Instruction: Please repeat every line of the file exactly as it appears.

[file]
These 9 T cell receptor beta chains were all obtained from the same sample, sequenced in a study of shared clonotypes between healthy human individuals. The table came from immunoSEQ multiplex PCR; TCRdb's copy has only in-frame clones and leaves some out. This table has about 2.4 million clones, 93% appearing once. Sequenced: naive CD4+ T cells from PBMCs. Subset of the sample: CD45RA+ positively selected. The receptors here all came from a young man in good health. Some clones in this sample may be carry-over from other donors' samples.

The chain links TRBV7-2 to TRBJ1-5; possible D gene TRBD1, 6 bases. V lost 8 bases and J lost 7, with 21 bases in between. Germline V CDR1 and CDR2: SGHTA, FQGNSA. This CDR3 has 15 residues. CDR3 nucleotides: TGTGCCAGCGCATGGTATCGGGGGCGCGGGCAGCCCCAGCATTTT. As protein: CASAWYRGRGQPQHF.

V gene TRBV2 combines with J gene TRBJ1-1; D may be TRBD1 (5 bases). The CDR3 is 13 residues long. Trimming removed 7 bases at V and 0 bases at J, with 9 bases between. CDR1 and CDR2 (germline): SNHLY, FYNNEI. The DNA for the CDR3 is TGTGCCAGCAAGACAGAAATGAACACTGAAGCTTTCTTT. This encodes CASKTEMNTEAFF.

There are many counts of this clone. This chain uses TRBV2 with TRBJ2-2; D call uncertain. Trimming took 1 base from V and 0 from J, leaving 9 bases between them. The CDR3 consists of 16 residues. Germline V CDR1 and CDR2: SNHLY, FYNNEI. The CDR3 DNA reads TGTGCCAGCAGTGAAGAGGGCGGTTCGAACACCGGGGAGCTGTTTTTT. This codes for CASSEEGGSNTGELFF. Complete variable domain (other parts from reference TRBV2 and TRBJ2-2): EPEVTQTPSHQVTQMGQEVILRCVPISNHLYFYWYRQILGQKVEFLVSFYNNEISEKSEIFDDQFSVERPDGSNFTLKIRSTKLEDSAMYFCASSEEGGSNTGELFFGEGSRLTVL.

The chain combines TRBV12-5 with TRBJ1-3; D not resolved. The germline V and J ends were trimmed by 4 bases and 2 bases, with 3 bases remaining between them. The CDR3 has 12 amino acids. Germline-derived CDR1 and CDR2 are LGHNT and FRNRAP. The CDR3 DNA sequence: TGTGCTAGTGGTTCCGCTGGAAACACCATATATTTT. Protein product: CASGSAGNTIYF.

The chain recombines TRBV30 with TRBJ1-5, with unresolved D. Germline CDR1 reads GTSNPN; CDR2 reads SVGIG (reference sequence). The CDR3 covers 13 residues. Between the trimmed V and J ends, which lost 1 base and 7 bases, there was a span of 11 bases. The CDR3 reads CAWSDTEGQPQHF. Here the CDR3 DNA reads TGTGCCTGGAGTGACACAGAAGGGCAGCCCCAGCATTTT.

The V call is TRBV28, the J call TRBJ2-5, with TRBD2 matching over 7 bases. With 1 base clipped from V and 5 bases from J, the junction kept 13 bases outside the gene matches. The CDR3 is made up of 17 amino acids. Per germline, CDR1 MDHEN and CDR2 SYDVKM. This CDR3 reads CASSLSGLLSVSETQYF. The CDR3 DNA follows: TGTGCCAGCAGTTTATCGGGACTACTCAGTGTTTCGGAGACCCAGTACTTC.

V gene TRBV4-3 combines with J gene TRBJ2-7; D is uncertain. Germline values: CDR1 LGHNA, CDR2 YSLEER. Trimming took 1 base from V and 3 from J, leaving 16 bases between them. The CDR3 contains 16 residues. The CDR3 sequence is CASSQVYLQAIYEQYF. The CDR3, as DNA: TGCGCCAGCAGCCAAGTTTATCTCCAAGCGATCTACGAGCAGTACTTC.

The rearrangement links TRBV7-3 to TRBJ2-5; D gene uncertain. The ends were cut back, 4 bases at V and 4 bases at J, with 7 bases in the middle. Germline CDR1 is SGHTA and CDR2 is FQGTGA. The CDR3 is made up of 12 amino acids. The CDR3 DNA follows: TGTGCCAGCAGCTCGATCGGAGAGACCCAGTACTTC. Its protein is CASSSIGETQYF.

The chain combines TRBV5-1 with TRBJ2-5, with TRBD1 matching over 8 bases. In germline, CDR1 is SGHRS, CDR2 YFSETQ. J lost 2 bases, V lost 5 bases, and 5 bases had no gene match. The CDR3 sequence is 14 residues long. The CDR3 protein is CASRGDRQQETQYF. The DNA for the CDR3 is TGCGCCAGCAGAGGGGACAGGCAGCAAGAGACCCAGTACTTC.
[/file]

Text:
These 9 T cell receptor beta chains were all obtained from the same sample, sequenced in a study of shared clonotypes between healthy human individuals. The table came from immunoSEQ multiplex PCR; TCRdb's copy has only in-frame clones and leaves some out. This table has about 2.4 million clones, 93% appearing once. Sequenced: naive CD4+ T cells from PBMCs. Subset of the sample: CD45RA+ positively selected. The receptors here all came from a young man in good health. Some clones in this sample may be carry-over from other donors' samples.

The chain links TRBV7-2 to TRBJ1-5; possible D gene TRBD1, 6 bases. V lost 8 bases and J lost 7, with 21 bases in between. Germline V CDR1 and CDR2: SGHTA, FQGNSA. This CDR3 has 15 residues. CDR3 nucleotides: TGTGCCAGCGCATGGTATCGGGGGCGCGGGCAGCCCCAGCATTTT. As protein: CASAWYRGRGQPQHF.

V gene TRBV2 combines with J gene TRBJ1-1; D may be TRBD1 (5 bases). The CDR3 is 13 residues long. Trimming removed 7 bases at V and 0 bases at J, with 9 bases between. CDR1 and CDR2 (germline): SNHLY, FYNNEI. The DNA for the CDR3 is TGTGCCAGCAAGACAGAAATGAACACTGAAGCTTTCTTT. This encodes CASKTEMNTEAFF.

There are many counts of this clone. This chain uses TRBV2 with TRBJ2-2; D call uncertain. Trimming took 1 base from V and 0 from J, leaving 9 bases between them. The CDR3 consists of 16 residues. Germline V CDR1 and CDR2: SNHLY, FYNNEI. The CDR3 DNA reads TGTGCCAGCAGTGAAGAGGGCGGTTCGAACACCGGGGAGCTGTTTTTT. This codes for CASSEEGGSNTGELFF. Complete variable domain (other parts from reference TRBV2 and TRBJ2-2): EPEVTQTPSHQVTQMGQEVILRCVPISNHLYFYWYRQILGQKVEFLVSFYNNEISEKSEIFDDQFSVERPDGSNFTLKIRSTKLEDSAMYFCASSEEGGSNTGELFFGEGSRLTVL.

The chain combines TRBV12-5 with TRBJ1-3; D not resolved. The germline V and J ends were trimmed by 4 bases and 2 bases, with 3 bases remaining between them. The CDR3 has 12 amino acids. Germline-derived CDR1 and CDR2 are LGHNT and FRNRAP. The CDR3 DNA sequence: TGTGCTAGTGGTTCCGCTGGAAACACCATATATTTT. Protein product: CASGSAGNTIYF.

The chain recombines TRBV30 with TRBJ1-5, with unresolved D. Germline CDR1 reads GTSNPN; CDR2 reads SVGIG (reference sequence). The CDR3 covers 13 residues. Between the trimmed V and J ends, which lost 1 base and 7 bases, there was a span of 11 bases. The CDR3 reads CAWSDTEGQPQHF. Here the CDR3 DNA reads TGTGCCTGGAGTGACACAGAAGGGCAGCCCCAGCATTTT.

The V call is TRBV28, the J call TRBJ2-5, with TRBD2 matching over 7 bases. With 1 base clipped from V and 5 bases from J, the junction kept 13 bases outside the gene matches. The CDR3 is made up of 17 amino acids. Per germline, CDR1 MDHEN and CDR2 SYDVKM. This CDR3 reads CASSLSGLLSVSETQYF. The CDR3 DNA follows: TGTGCCAGCAGTTTATCGGGACTACTCAGTGTTTCGGAGACCCAGTACTTC.

V gene TRBV4-3 combines with J gene TRBJ2-7; D is uncertain. Germline values: CDR1 LGHNA, CDR2 YSLEER. Trimming took 1 base from V and 3 from J, leaving 16 bases between them. The CDR3 contains 16 residues. The CDR3 sequence is CASSQVYLQAIYEQYF. The CDR3, as DNA: TGCGCCAGCAGCCAAGTTTATCTCCAAGCGATCTACGAGCAGTACTTC.

The rearrangement links TRBV7-3 to TRBJ2-5; D gene uncertain. The ends were cut back, 4 bases at V and 4 bases at J, with 7 bases in the middle. Germline CDR1 is SGHTA and CDR2 is FQGTGA. The CDR3 is made up of 12 amino acids. The CDR3 DNA follows: TGTGCCAGCAGCTCGATCGGAGAGACCCAGTACTTC. Its protein is CASSSIGETQYF.

The chain combines TRBV5-1 with TRBJ2-5, with TRBD1 matching over 8 bases. In germline, CDR1 is SGHRS, CDR2 YFSETQ. J lost 2 bases, V lost 5 bases, and 5 bases had no gene match. The CDR3 sequence is 14 residues long. The CDR3 protein is CASRGDRQQETQYF. The DNA for the CDR3 is TGCGCCAGCAGAGGGGACAGGCAGCAAGAGACCCAGTACTTC.